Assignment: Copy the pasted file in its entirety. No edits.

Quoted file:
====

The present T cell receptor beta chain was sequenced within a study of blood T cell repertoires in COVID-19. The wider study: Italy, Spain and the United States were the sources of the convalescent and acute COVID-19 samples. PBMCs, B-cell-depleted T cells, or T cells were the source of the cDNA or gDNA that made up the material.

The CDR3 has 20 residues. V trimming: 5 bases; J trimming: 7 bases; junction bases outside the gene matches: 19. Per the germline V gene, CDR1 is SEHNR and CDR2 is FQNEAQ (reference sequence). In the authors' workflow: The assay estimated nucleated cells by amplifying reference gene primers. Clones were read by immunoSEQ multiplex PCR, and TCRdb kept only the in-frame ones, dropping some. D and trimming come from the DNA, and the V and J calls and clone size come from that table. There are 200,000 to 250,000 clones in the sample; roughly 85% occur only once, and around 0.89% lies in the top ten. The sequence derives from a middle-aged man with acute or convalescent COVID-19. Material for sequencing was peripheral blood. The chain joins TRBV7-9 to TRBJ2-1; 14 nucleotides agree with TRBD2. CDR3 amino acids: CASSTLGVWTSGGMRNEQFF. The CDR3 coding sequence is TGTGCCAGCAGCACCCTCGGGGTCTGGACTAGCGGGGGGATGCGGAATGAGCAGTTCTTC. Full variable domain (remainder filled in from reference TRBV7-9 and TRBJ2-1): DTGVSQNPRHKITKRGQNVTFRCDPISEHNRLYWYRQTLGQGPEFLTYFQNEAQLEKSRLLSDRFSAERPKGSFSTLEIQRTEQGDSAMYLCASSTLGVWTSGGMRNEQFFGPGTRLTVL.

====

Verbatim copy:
The present T cell receptor beta chain was sequenced within a study of blood T cell repertoires in COVID-19. The wider study: Italy, Spain and the United States were the sources of the convalescent and acute COVID-19 samples. PBMCs, B-cell-depleted T cells, or T cells were the source of the cDNA or gDNA that made up the material.

The CDR3 has 20 residues. V trimming: 5 bases; J trimming: 7 bases; junction bases outside the gene matches: 19. Per the germline V gene, CDR1 is SEHNR and CDR2 is FQNEAQ (reference sequence). In the authors' workflow: The assay estimated nucleated cells by amplifying reference gene primers. Clones were read by immunoSEQ multiplex PCR, and TCRdb kept only the in-frame ones, dropping some. D and trimming come from the DNA, and the V and J calls and clone size come from that table. There are 200,000 to 250,000 clones in the sample; roughly 85% occur only once, and around 0.89% lies in the top ten. The sequence derives from a middle-aged man with acute or convalescent COVID-19. Material for sequencing was peripheral blood. The chain joins TRBV7-9 to TRBJ2-1; 14 nucleotides agree with TRBD2. CDR3 amino acids: CASSTLGVWTSGGMRNEQFF. The CDR3 coding sequence is TGTGCCAGCAGCACCCTCGGGGTCTGGACTAGCGGGGGGATGCGGAATGAGCAGTTCTTC. Full variable domain (remainder filled in from reference TRBV7-9 and TRBJ2-1): DTGVSQNPRHKITKRGQNVTFRCDPISEHNRLYWYRQTLGQGPEFLTYFQNEAQLEKSRLLSDRFSAERPKGSFSTLEIQRTEQGDSAMYLCASSTLGVWTSGGMRNEQFFGPGTRLTVL.